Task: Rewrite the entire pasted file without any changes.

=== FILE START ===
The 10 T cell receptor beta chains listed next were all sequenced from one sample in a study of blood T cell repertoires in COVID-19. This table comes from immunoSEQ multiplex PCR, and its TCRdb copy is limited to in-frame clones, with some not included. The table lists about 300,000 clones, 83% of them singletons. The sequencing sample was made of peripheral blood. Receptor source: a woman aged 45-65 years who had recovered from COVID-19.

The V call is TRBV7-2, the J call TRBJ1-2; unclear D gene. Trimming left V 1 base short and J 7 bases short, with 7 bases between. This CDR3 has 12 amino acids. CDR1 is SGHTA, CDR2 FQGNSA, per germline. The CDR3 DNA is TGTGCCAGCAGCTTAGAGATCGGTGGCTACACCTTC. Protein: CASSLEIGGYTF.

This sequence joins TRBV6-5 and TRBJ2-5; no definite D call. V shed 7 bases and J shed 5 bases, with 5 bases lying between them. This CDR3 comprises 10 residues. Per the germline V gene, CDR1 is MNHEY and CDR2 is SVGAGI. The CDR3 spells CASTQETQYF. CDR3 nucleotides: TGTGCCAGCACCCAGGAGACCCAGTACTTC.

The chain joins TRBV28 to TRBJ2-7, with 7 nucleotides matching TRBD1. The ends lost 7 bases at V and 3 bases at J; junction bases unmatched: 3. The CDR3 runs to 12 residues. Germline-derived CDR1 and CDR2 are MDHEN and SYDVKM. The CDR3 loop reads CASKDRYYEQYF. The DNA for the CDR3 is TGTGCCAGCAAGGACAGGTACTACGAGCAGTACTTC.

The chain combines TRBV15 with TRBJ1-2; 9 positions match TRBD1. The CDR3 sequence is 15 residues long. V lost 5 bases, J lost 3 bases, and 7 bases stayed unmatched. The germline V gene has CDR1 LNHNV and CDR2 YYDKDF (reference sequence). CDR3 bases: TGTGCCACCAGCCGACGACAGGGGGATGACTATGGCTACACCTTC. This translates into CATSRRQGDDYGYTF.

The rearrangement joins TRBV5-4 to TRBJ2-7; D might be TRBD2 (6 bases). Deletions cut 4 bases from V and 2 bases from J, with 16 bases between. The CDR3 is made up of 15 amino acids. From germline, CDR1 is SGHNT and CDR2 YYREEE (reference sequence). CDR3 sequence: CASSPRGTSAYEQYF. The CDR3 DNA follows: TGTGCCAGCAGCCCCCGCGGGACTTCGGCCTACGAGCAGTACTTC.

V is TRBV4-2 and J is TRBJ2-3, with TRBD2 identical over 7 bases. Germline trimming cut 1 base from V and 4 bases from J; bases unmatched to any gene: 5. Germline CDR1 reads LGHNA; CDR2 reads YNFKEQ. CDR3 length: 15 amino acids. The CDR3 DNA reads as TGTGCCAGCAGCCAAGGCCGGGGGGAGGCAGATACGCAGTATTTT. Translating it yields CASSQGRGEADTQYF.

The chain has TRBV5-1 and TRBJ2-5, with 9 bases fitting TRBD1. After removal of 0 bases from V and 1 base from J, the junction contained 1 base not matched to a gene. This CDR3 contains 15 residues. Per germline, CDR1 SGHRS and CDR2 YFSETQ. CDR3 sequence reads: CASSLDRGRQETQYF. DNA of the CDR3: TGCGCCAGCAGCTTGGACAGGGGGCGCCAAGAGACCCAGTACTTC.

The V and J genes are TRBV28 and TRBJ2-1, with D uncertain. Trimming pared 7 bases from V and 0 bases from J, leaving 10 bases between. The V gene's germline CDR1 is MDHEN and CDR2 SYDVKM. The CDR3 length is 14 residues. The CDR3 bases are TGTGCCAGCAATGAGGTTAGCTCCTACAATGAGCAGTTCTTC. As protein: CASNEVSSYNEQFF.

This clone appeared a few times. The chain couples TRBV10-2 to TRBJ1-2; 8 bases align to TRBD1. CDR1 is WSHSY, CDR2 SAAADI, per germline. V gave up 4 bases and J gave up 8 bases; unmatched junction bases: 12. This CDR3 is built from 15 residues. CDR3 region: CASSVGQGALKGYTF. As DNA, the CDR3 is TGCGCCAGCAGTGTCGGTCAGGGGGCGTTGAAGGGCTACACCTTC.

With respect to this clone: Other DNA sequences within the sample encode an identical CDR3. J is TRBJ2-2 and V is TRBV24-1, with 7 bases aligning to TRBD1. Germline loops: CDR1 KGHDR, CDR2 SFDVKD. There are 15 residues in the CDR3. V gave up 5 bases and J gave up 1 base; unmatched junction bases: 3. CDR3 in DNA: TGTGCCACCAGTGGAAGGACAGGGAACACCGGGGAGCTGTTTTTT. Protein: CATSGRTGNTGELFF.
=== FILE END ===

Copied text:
The 10 T cell receptor beta chains listed next were all sequenced from one sample in a study of blood T cell repertoires in COVID-19. This table comes from immunoSEQ multiplex PCR, and its TCRdb copy is limited to in-frame clones, with some not included. The table lists about 300,000 clones, 83% of them singletons. The sequencing sample was made of peripheral blood. Receptor source: a woman aged 45-65 years who had recovered from COVID-19.

The V call is TRBV7-2, the J call TRBJ1-2; unclear D gene. Trimming left V 1 base short and J 7 bases short, with 7 bases between. This CDR3 has 12 amino acids. CDR1 is SGHTA, CDR2 FQGNSA, per germline. The CDR3 DNA is TGTGCCAGCAGCTTAGAGATCGGTGGCTACACCTTC. Protein: CASSLEIGGYTF.

This sequence joins TRBV6-5 and TRBJ2-5; no definite D call. V shed 7 bases and J shed 5 bases, with 5 bases lying between them. This CDR3 comprises 10 residues. Per the germline V gene, CDR1 is MNHEY and CDR2 is SVGAGI. The CDR3 spells CASTQETQYF. CDR3 nucleotides: TGTGCCAGCACCCAGGAGACCCAGTACTTC.

The chain joins TRBV28 to TRBJ2-7, with 7 nucleotides matching TRBD1. The ends lost 7 bases at V and 3 bases at J; junction bases unmatched: 3. The CDR3 runs to 12 residues. Germline-derived CDR1 and CDR2 are MDHEN and SYDVKM. The CDR3 loop reads CASKDRYYEQYF. The DNA for the CDR3 is TGTGCCAGCAAGGACAGGTACTACGAGCAGTACTTC.

The chain combines TRBV15 with TRBJ1-2; 9 positions match TRBD1. The CDR3 sequence is 15 residues long. V lost 5 bases, J lost 3 bases, and 7 bases stayed unmatched. The germline V gene has CDR1 LNHNV and CDR2 YYDKDF (reference sequence). CDR3 bases: TGTGCCACCAGCCGACGACAGGGGGATGACTATGGCTACACCTTC. This translates into CATSRRQGDDYGYTF.

The rearrangement joins TRBV5-4 to TRBJ2-7; D might be TRBD2 (6 bases). Deletions cut 4 bases from V and 2 bases from J, with 16 bases between. The CDR3 is made up of 15 amino acids. From germline, CDR1 is SGHNT and CDR2 YYREEE (reference sequence). CDR3 sequence: CASSPRGTSAYEQYF. The CDR3 DNA follows: TGTGCCAGCAGCCCCCGCGGGACTTCGGCCTACGAGCAGTACTTC.

V is TRBV4-2 and J is TRBJ2-3, with TRBD2 identical over 7 bases. Germline trimming cut 1 base from V and 4 bases from J; bases unmatched to any gene: 5. Germline CDR1 reads LGHNA; CDR2 reads YNFKEQ. CDR3 length: 15 amino acids. The CDR3 DNA reads as TGTGCCAGCAGCCAAGGCCGGGGGGAGGCAGATACGCAGTATTTT. Translating it yields CASSQGRGEADTQYF.

The chain has TRBV5-1 and TRBJ2-5, with 9 bases fitting TRBD1. After removal of 0 bases from V and 1 base from J, the junction contained 1 base not matched to a gene. This CDR3 contains 15 residues. Per germline, CDR1 SGHRS and CDR2 YFSETQ. CDR3 sequence reads: CASSLDRGRQETQYF. DNA of the CDR3: TGCGCCAGCAGCTTGGACAGGGGGCGCCAAGAGACCCAGTACTTC.

The V and J genes are TRBV28 and TRBJ2-1, with D uncertain. Trimming pared 7 bases from V and 0 bases from J, leaving 10 bases between. The V gene's germline CDR1 is MDHEN and CDR2 SYDVKM. The CDR3 length is 14 residues. The CDR3 bases are TGTGCCAGCAATGAGGTTAGCTCCTACAATGAGCAGTTCTTC. As protein: CASNEVSSYNEQFF.

This clone appeared a few times. The chain couples TRBV10-2 to TRBJ1-2; 8 bases align to TRBD1. CDR1 is WSHSY, CDR2 SAAADI, per germline. V gave up 4 bases and J gave up 8 bases; unmatched junction bases: 12. This CDR3 is built from 15 residues. CDR3 region: CASSVGQGALKGYTF. As DNA, the CDR3 is TGCGCCAGCAGTGTCGGTCAGGGGGCGTTGAAGGGCTACACCTTC.

With respect to this clone: Other DNA sequences within the sample encode an identical CDR3. J is TRBJ2-2 and V is TRBV24-1, with 7 bases aligning to TRBD1. Germline loops: CDR1 KGHDR, CDR2 SFDVKD. There are 15 residues in the CDR3. V gave up 5 bases and J gave up 1 base; unmatched junction bases: 3. CDR3 in DNA: TGTGCCACCAGTGGAAGGACAGGGAACACCGGGGAGCTGTTTTTT. Protein: CATSGRTGNTGELFF.